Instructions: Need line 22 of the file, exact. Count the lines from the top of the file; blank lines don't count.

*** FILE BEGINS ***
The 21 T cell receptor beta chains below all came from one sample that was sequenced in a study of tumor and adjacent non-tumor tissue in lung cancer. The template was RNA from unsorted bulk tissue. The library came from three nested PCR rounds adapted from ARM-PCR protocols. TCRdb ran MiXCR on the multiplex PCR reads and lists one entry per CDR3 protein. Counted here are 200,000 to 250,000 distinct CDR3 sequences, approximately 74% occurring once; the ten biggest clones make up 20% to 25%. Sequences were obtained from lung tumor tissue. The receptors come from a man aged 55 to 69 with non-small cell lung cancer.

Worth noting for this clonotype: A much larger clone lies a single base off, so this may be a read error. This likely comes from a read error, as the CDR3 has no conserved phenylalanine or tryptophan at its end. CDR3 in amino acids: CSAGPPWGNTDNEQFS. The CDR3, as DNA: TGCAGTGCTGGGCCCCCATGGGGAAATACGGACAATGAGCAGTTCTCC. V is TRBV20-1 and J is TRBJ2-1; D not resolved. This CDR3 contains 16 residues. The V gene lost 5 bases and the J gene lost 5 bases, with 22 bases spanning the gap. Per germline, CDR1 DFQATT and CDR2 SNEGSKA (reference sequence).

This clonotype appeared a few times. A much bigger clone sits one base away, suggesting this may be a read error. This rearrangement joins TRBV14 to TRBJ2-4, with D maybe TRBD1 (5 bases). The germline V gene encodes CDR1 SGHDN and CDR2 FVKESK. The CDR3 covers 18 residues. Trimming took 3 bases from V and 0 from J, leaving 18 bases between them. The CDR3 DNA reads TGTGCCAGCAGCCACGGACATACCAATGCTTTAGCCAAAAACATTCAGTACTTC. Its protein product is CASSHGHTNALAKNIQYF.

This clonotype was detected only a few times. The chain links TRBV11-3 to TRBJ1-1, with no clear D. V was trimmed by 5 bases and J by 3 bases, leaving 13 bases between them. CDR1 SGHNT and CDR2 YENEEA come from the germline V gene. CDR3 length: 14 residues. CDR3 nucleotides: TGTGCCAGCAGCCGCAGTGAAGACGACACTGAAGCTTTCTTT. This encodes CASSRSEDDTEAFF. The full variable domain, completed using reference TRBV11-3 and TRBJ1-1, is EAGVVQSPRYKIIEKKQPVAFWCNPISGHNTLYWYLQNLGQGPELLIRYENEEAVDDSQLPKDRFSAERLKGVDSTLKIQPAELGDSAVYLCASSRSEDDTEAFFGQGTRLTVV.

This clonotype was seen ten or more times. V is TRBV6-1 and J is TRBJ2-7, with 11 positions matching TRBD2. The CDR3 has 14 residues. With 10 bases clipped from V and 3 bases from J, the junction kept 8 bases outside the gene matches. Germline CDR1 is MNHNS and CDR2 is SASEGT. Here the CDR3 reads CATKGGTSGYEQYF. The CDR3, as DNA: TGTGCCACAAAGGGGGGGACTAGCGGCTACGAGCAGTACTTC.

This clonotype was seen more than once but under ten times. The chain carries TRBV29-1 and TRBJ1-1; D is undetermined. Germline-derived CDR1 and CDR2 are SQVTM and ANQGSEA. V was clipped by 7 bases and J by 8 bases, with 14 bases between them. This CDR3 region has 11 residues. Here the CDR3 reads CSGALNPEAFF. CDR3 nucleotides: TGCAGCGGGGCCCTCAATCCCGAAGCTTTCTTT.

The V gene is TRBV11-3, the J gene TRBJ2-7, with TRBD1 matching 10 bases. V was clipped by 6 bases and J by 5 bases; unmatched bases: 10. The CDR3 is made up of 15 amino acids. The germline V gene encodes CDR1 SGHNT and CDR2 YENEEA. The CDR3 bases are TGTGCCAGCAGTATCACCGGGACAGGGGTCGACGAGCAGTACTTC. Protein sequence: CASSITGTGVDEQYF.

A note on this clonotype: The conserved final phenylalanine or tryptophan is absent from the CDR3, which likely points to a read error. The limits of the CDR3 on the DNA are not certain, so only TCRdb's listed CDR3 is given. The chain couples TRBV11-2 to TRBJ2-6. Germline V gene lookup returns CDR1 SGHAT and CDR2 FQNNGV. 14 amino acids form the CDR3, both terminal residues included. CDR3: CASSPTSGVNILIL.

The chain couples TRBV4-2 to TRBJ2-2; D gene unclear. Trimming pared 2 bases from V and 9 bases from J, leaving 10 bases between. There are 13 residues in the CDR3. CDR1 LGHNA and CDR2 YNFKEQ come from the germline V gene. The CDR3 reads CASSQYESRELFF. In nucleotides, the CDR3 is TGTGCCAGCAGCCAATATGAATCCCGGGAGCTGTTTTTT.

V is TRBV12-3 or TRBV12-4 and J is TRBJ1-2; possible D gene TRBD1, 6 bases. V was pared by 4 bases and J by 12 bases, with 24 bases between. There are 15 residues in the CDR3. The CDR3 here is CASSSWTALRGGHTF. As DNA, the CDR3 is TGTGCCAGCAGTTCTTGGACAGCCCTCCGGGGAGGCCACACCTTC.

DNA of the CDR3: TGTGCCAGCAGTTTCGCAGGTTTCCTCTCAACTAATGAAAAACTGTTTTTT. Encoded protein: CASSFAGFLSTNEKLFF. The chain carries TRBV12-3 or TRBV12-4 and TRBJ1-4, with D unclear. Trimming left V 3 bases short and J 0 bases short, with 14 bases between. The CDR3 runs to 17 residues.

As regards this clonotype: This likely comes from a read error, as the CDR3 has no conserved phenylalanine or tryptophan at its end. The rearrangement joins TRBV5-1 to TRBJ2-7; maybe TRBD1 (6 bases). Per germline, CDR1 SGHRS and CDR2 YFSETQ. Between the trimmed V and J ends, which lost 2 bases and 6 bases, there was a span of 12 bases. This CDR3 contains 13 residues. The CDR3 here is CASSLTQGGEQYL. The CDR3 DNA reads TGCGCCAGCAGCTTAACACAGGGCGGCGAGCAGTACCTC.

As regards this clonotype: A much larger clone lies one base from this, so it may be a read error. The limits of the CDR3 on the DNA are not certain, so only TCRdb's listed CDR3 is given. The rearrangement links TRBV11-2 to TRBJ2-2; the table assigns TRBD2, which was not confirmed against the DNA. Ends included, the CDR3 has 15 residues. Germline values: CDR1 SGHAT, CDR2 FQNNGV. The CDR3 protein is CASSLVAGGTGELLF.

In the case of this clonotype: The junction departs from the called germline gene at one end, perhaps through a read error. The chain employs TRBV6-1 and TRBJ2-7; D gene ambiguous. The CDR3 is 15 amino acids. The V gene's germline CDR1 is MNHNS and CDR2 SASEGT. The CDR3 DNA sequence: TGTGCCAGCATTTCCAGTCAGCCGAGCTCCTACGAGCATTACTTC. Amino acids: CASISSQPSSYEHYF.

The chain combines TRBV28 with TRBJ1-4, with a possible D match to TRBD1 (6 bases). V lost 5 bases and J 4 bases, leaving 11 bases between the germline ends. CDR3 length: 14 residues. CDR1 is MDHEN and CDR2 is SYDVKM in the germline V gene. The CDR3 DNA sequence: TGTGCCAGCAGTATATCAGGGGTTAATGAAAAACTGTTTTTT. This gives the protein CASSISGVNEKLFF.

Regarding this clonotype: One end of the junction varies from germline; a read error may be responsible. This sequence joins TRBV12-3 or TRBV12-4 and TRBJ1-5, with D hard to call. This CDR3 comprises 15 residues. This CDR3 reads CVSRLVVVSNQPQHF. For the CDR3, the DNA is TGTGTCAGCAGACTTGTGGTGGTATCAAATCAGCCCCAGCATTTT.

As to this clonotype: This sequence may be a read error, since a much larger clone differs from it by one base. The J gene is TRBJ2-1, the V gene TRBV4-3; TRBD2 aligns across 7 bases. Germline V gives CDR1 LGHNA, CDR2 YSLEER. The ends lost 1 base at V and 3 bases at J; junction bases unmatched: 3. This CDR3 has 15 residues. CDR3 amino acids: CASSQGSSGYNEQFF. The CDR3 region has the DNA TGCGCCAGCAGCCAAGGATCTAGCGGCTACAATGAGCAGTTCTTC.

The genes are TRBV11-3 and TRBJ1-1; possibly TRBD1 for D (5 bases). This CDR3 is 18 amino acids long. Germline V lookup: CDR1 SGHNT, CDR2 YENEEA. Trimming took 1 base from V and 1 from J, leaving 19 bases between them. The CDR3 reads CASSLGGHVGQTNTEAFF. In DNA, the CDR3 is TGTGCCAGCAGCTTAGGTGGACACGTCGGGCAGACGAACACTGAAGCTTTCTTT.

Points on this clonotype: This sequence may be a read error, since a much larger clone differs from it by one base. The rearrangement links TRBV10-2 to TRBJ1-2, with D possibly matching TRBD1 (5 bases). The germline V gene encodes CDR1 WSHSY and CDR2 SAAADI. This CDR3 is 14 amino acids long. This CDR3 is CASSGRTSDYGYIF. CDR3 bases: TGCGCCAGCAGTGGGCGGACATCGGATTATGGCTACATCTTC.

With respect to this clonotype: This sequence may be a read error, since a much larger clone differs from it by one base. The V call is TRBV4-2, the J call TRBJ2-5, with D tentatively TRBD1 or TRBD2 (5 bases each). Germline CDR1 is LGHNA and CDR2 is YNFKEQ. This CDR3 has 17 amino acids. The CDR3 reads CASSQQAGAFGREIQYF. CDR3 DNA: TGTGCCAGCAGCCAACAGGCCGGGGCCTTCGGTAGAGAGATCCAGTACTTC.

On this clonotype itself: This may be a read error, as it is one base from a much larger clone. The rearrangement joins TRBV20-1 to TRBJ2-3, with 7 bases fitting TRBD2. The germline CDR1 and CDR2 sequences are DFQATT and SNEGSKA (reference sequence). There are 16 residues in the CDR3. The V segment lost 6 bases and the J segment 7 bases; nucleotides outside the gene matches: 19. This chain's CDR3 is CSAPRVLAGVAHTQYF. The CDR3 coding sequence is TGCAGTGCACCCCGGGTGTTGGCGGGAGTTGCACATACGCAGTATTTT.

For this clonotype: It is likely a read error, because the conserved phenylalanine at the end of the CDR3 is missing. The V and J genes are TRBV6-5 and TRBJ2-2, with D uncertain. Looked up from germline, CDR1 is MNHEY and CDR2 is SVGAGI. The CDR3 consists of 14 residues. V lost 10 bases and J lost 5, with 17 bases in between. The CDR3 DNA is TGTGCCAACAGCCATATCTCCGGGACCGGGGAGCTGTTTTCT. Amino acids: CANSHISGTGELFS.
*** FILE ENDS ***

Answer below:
For this clonotype: It is likely a read error, because the conserved phenylalanine at the end of the CDR3 is missing. The V and J genes are TRBV6-5 and TRBJ2-2, with D uncertain. Looked up from germline, CDR1 is MNHEY and CDR2 is SVGAGI. The CDR3 consists of 14 residues. V lost 10 bases and J lost 5, with 17 bases in between. The CDR3 DNA is TGTGCCAACAGCCATATCTCCGGGACCGGGGAGCTGTTTTCT. Amino acids: CANSHISGTGELFS.